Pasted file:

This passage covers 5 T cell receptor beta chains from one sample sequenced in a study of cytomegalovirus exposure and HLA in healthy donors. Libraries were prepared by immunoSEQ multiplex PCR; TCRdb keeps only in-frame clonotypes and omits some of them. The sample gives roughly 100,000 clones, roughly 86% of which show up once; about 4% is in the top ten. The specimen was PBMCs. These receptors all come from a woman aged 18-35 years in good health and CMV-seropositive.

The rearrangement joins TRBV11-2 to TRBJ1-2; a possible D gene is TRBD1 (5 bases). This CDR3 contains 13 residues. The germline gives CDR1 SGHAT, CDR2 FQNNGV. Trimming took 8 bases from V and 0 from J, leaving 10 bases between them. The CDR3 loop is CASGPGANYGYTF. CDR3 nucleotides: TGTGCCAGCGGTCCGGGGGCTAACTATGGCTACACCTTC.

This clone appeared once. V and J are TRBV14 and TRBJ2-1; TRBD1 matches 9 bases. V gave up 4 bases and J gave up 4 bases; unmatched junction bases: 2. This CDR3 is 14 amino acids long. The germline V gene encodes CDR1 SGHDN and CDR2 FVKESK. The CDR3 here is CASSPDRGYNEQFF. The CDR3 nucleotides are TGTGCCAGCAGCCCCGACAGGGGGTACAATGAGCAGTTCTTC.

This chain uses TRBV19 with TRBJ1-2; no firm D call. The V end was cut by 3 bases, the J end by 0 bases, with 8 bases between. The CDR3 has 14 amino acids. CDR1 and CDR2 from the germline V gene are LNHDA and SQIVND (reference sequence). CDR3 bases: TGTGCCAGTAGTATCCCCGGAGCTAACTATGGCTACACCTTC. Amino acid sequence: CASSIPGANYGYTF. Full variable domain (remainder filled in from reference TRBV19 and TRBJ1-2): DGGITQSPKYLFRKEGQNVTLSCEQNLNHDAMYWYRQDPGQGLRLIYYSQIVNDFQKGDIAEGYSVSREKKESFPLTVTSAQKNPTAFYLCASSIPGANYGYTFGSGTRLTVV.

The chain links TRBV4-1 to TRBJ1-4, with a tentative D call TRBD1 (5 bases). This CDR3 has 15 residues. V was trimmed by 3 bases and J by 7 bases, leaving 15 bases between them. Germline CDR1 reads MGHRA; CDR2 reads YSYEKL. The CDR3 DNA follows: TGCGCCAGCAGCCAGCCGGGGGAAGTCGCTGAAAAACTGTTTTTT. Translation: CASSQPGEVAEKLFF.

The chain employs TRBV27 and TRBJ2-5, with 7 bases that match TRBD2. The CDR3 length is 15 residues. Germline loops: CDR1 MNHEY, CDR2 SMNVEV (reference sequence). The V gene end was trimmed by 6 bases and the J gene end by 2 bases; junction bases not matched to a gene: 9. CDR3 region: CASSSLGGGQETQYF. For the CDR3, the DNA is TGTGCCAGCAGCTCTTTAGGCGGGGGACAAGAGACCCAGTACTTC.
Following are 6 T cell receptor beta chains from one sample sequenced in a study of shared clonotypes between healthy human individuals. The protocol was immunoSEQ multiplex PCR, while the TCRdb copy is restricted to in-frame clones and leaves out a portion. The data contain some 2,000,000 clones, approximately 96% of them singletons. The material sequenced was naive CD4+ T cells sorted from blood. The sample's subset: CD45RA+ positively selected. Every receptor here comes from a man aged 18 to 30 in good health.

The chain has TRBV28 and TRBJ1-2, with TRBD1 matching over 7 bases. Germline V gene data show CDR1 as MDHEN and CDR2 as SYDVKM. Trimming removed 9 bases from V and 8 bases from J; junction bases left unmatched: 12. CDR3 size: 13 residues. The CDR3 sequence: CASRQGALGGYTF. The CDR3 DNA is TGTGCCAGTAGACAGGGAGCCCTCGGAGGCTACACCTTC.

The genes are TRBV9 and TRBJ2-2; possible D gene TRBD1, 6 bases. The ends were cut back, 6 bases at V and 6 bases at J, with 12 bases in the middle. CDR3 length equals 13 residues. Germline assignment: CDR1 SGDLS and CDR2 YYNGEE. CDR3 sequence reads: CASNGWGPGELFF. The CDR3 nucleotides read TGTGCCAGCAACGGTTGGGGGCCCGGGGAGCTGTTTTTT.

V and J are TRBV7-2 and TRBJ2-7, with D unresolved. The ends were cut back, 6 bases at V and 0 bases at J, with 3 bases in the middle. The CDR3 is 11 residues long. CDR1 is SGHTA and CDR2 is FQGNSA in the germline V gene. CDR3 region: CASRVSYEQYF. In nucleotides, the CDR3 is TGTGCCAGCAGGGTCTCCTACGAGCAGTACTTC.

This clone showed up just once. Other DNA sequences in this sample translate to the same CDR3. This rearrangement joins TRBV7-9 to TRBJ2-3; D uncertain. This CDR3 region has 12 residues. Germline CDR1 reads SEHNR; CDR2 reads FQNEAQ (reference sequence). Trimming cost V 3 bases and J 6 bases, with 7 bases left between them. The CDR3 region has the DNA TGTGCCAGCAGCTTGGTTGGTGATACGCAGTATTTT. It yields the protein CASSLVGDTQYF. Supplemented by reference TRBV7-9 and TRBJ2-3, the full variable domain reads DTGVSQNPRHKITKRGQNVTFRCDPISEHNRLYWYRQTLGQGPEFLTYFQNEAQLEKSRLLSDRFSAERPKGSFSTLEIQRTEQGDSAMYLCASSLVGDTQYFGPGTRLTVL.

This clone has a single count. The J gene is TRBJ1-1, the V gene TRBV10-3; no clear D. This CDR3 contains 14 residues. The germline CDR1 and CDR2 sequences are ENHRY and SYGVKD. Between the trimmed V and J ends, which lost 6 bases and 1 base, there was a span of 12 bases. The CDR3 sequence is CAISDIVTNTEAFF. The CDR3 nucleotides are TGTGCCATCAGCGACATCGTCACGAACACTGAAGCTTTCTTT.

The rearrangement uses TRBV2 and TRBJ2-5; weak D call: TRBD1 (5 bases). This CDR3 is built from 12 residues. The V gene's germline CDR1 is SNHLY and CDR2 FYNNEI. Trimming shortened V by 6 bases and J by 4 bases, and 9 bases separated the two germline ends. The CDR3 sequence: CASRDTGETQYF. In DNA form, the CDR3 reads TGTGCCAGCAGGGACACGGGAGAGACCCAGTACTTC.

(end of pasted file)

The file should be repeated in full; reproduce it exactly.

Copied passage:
This passage covers 5 T cell receptor beta chains from one sample sequenced in a study of cytomegalovirus exposure and HLA in healthy donors. Libraries were prepared by immunoSEQ multiplex PCR; TCRdb keeps only in-frame clonotypes and omits some of them. The sample gives roughly 100,000 clones, roughly 86% of which show up once; about 4% is in the top ten. The specimen was PBMCs. These receptors all come from a woman aged 18-35 years in good health and CMV-seropositive.

The rearrangement joins TRBV11-2 to TRBJ1-2; a possible D gene is TRBD1 (5 bases). This CDR3 contains 13 residues. The germline gives CDR1 SGHAT, CDR2 FQNNGV. Trimming took 8 bases from V and 0 from J, leaving 10 bases between them. The CDR3 loop is CASGPGANYGYTF. CDR3 nucleotides: TGTGCCAGCGGTCCGGGGGCTAACTATGGCTACACCTTC.

This clone appeared once. V and J are TRBV14 and TRBJ2-1; TRBD1 matches 9 bases. V gave up 4 bases and J gave up 4 bases; unmatched junction bases: 2. This CDR3 is 14 amino acids long. The germline V gene encodes CDR1 SGHDN and CDR2 FVKESK. The CDR3 here is CASSPDRGYNEQFF. The CDR3 nucleotides are TGTGCCAGCAGCCCCGACAGGGGGTACAATGAGCAGTTCTTC.

This chain uses TRBV19 with TRBJ1-2; no firm D call. The V end was cut by 3 bases, the J end by 0 bases, with 8 bases between. The CDR3 has 14 amino acids. CDR1 and CDR2 from the germline V gene are LNHDA and SQIVND (reference sequence). CDR3 bases: TGTGCCAGTAGTATCCCCGGAGCTAACTATGGCTACACCTTC. Amino acid sequence: CASSIPGANYGYTF. Full variable domain (remainder filled in from reference TRBV19 and TRBJ1-2): DGGITQSPKYLFRKEGQNVTLSCEQNLNHDAMYWYRQDPGQGLRLIYYSQIVNDFQKGDIAEGYSVSREKKESFPLTVTSAQKNPTAFYLCASSIPGANYGYTFGSGTRLTVV.

The chain links TRBV4-1 to TRBJ1-4, with a tentative D call TRBD1 (5 bases). This CDR3 has 15 residues. V was trimmed by 3 bases and J by 7 bases, leaving 15 bases between them. Germline CDR1 reads MGHRA; CDR2 reads YSYEKL. The CDR3 DNA follows: TGCGCCAGCAGCCAGCCGGGGGAAGTCGCTGAAAAACTGTTTTTT. Translation: CASSQPGEVAEKLFF.

The chain employs TRBV27 and TRBJ2-5, with 7 bases that match TRBD2. The CDR3 length is 15 residues. Germline loops: CDR1 MNHEY, CDR2 SMNVEV (reference sequence). The V gene end was trimmed by 6 bases and the J gene end by 2 bases; junction bases not matched to a gene: 9. CDR3 region: CASSSLGGGQETQYF. For the CDR3, the DNA is TGTGCCAGCAGCTCTTTAGGCGGGGGACAAGAGACCCAGTACTTC.
Following are 6 T cell receptor beta chains from one sample sequenced in a study of shared clonotypes between healthy human individuals. The protocol was immunoSEQ multiplex PCR, while the TCRdb copy is restricted to in-frame clones and leaves out a portion. The data contain some 2,000,000 clones, approximately 96% of them singletons. The material sequenced was naive CD4+ T cells sorted from blood. The sample's subset: CD45RA+ positively selected. Every receptor here comes from a man aged 18 to 30 in good health.

The chain has TRBV28 and TRBJ1-2, with TRBD1 matching over 7 bases. Germline V gene data show CDR1 as MDHEN and CDR2 as SYDVKM. Trimming removed 9 bases from V and 8 bases from J; junction bases left unmatched: 12. CDR3 size: 13 residues. The CDR3 sequence: CASRQGALGGYTF. The CDR3 DNA is TGTGCCAGTAGACAGGGAGCCCTCGGAGGCTACACCTTC.

The genes are TRBV9 and TRBJ2-2; possible D gene TRBD1, 6 bases. The ends were cut back, 6 bases at V and 6 bases at J, with 12 bases in the middle. CDR3 length equals 13 residues. Germline assignment: CDR1 SGDLS and CDR2 YYNGEE. CDR3 sequence reads: CASNGWGPGELFF. The CDR3 nucleotides read TGTGCCAGCAACGGTTGGGGGCCCGGGGAGCTGTTTTTT.

V and J are TRBV7-2 and TRBJ2-7, with D unresolved. The ends were cut back, 6 bases at V and 0 bases at J, with 3 bases in the middle. The CDR3 is 11 residues long. CDR1 is SGHTA and CDR2 is FQGNSA in the germline V gene. CDR3 region: CASRVSYEQYF. In nucleotides, the CDR3 is TGTGCCAGCAGGGTCTCCTACGAGCAGTACTTC.

This clone showed up just once. Other DNA sequences in this sample translate to the same CDR3. This rearrangement joins TRBV7-9 to TRBJ2-3; D uncertain. This CDR3 region has 12 residues. Germline CDR1 reads SEHNR; CDR2 reads FQNEAQ (reference sequence). Trimming cost V 3 bases and J 6 bases, with 7 bases left between them. The CDR3 region has the DNA TGTGCCAGCAGCTTGGTTGGTGATACGCAGTATTTT. It yields the protein CASSLVGDTQYF. Supplemented by reference TRBV7-9 and TRBJ2-3, the full variable domain reads DTGVSQNPRHKITKRGQNVTFRCDPISEHNRLYWYRQTLGQGPEFLTYFQNEAQLEKSRLLSDRFSAERPKGSFSTLEIQRTEQGDSAMYLCASSLVGDTQYFGPGTRLTVL.

This clone has a single count. The J gene is TRBJ1-1, the V gene TRBV10-3; no clear D. This CDR3 contains 14 residues. The germline CDR1 and CDR2 sequences are ENHRY and SYGVKD. Between the trimmed V and J ends, which lost 6 bases and 1 base, there was a span of 12 bases. The CDR3 sequence is CAISDIVTNTEAFF. The CDR3 nucleotides are TGTGCCATCAGCGACATCGTCACGAACACTGAAGCTTTCTTT.

The rearrangement uses TRBV2 and TRBJ2-5; weak D call: TRBD1 (5 bases). This CDR3 is built from 12 residues. The V gene's germline CDR1 is SNHLY and CDR2 FYNNEI. Trimming shortened V by 6 bases and J by 4 bases, and 9 bases separated the two germline ends. The CDR3 sequence: CASRDTGETQYF. In DNA form, the CDR3 reads TGTGCCAGCAGGGACACGGGAGAGACCCAGTACTTC.